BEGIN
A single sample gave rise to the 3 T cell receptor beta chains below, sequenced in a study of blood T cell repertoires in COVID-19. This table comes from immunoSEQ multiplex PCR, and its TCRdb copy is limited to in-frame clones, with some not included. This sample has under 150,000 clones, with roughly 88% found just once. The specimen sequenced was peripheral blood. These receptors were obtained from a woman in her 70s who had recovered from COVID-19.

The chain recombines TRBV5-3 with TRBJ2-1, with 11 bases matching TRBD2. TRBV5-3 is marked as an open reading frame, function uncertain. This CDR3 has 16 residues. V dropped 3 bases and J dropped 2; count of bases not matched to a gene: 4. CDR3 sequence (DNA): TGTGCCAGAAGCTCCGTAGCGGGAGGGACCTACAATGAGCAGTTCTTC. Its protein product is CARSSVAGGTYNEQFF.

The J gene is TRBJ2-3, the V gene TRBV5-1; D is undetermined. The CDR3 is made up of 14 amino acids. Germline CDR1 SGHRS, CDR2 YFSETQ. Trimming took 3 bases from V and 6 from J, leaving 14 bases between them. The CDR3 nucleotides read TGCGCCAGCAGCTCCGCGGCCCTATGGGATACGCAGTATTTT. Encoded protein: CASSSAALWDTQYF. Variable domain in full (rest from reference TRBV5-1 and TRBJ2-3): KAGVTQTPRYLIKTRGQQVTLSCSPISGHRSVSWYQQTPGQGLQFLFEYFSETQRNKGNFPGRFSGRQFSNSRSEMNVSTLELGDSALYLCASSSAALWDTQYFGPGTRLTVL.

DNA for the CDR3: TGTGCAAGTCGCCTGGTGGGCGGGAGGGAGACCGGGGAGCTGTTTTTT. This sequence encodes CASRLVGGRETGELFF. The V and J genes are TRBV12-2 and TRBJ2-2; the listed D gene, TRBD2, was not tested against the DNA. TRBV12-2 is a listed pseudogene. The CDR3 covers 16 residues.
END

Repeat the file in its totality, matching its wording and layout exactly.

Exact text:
A single sample gave rise to the 3 T cell receptor beta chains below, sequenced in a study of blood T cell repertoires in COVID-19. This table comes from immunoSEQ multiplex PCR, and its TCRdb copy is limited to in-frame clones, with some not included. This sample has under 150,000 clones, with roughly 88% found just once. The specimen sequenced was peripheral blood. These receptors were obtained from a woman in her 70s who had recovered from COVID-19.

The chain recombines TRBV5-3 with TRBJ2-1, with 11 bases matching TRBD2. TRBV5-3 is marked as an open reading frame, function uncertain. This CDR3 has 16 residues. V dropped 3 bases and J dropped 2; count of bases not matched to a gene: 4. CDR3 sequence (DNA): TGTGCCAGAAGCTCCGTAGCGGGAGGGACCTACAATGAGCAGTTCTTC. Its protein product is CARSSVAGGTYNEQFF.

The J gene is TRBJ2-3, the V gene TRBV5-1; D is undetermined. The CDR3 is made up of 14 amino acids. Germline CDR1 SGHRS, CDR2 YFSETQ. Trimming took 3 bases from V and 6 from J, leaving 14 bases between them. The CDR3 nucleotides read TGCGCCAGCAGCTCCGCGGCCCTATGGGATACGCAGTATTTT. Encoded protein: CASSSAALWDTQYF. Variable domain in full (rest from reference TRBV5-1 and TRBJ2-3): KAGVTQTPRYLIKTRGQQVTLSCSPISGHRSVSWYQQTPGQGLQFLFEYFSETQRNKGNFPGRFSGRQFSNSRSEMNVSTLELGDSALYLCASSSAALWDTQYFGPGTRLTVL.

DNA for the CDR3: TGTGCAAGTCGCCTGGTGGGCGGGAGGGAGACCGGGGAGCTGTTTTTT. This sequence encodes CASRLVGGRETGELFF. The V and J genes are TRBV12-2 and TRBJ2-2; the listed D gene, TRBD2, was not tested against the DNA. TRBV12-2 is a listed pseudogene. The CDR3 covers 16 residues.